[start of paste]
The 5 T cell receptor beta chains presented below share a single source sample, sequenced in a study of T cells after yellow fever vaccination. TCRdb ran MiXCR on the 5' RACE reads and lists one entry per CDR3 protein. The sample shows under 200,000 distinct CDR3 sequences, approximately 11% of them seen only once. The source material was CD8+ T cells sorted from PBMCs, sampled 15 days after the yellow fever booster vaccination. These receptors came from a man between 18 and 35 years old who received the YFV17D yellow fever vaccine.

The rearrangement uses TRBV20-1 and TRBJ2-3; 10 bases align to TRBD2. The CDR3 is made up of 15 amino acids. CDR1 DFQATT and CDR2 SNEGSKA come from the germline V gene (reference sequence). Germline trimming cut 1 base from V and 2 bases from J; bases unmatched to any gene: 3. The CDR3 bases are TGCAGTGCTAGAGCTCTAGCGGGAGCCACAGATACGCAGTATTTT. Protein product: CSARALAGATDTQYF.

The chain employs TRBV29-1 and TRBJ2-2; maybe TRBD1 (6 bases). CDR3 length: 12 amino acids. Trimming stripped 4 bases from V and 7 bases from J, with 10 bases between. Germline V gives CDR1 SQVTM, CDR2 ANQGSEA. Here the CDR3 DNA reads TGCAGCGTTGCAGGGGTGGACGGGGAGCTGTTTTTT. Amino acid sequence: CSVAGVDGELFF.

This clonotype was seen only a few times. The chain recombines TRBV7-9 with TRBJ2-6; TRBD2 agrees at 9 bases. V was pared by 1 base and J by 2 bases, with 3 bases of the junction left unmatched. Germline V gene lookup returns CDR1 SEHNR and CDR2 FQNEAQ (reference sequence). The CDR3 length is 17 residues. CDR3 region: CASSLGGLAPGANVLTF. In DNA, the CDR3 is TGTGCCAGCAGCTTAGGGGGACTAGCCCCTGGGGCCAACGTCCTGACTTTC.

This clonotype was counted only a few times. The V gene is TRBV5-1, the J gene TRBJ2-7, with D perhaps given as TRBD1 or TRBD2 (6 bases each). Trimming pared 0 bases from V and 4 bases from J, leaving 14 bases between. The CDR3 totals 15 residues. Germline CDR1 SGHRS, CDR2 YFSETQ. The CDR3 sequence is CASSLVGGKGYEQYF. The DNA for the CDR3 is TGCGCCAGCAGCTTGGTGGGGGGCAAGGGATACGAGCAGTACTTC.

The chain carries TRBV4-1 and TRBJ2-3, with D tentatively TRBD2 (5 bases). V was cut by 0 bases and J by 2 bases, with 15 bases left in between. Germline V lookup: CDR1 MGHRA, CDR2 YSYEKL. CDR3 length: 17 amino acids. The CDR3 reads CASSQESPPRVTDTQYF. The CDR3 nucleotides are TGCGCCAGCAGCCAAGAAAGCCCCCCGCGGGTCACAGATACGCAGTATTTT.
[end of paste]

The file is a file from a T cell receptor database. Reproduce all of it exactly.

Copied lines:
The 5 T cell receptor beta chains presented below share a single source sample, sequenced in a study of T cells after yellow fever vaccination. TCRdb ran MiXCR on the 5' RACE reads and lists one entry per CDR3 protein. The sample shows under 200,000 distinct CDR3 sequences, approximately 11% of them seen only once. The source material was CD8+ T cells sorted from PBMCs, sampled 15 days after the yellow fever booster vaccination. These receptors came from a man between 18 and 35 years old who received the YFV17D yellow fever vaccine.

The rearrangement uses TRBV20-1 and TRBJ2-3; 10 bases align to TRBD2. The CDR3 is made up of 15 amino acids. CDR1 DFQATT and CDR2 SNEGSKA come from the germline V gene (reference sequence). Germline trimming cut 1 base from V and 2 bases from J; bases unmatched to any gene: 3. The CDR3 bases are TGCAGTGCTAGAGCTCTAGCGGGAGCCACAGATACGCAGTATTTT. Protein product: CSARALAGATDTQYF.

The chain employs TRBV29-1 and TRBJ2-2; maybe TRBD1 (6 bases). CDR3 length: 12 amino acids. Trimming stripped 4 bases from V and 7 bases from J, with 10 bases between. Germline V gives CDR1 SQVTM, CDR2 ANQGSEA. Here the CDR3 DNA reads TGCAGCGTTGCAGGGGTGGACGGGGAGCTGTTTTTT. Amino acid sequence: CSVAGVDGELFF.

This clonotype was seen only a few times. The chain recombines TRBV7-9 with TRBJ2-6; TRBD2 agrees at 9 bases. V was pared by 1 base and J by 2 bases, with 3 bases of the junction left unmatched. Germline V gene lookup returns CDR1 SEHNR and CDR2 FQNEAQ (reference sequence). The CDR3 length is 17 residues. CDR3 region: CASSLGGLAPGANVLTF. In DNA, the CDR3 is TGTGCCAGCAGCTTAGGGGGACTAGCCCCTGGGGCCAACGTCCTGACTTTC.

This clonotype was counted only a few times. The V gene is TRBV5-1, the J gene TRBJ2-7, with D perhaps given as TRBD1 or TRBD2 (6 bases each). Trimming pared 0 bases from V and 4 bases from J, leaving 14 bases between. The CDR3 totals 15 residues. Germline CDR1 SGHRS, CDR2 YFSETQ. The CDR3 sequence is CASSLVGGKGYEQYF. The DNA for the CDR3 is TGCGCCAGCAGCTTGGTGGGGGGCAAGGGATACGAGCAGTACTTC.

The chain carries TRBV4-1 and TRBJ2-3, with D tentatively TRBD2 (5 bases). V was cut by 0 bases and J by 2 bases, with 15 bases left in between. Germline V lookup: CDR1 MGHRA, CDR2 YSYEKL. CDR3 length: 17 amino acids. The CDR3 reads CASSQESPPRVTDTQYF. The CDR3 nucleotides are TGCGCCAGCAGCCAAGAAAGCCCCCCGCGGGTCACAGATACGCAGTATTTT.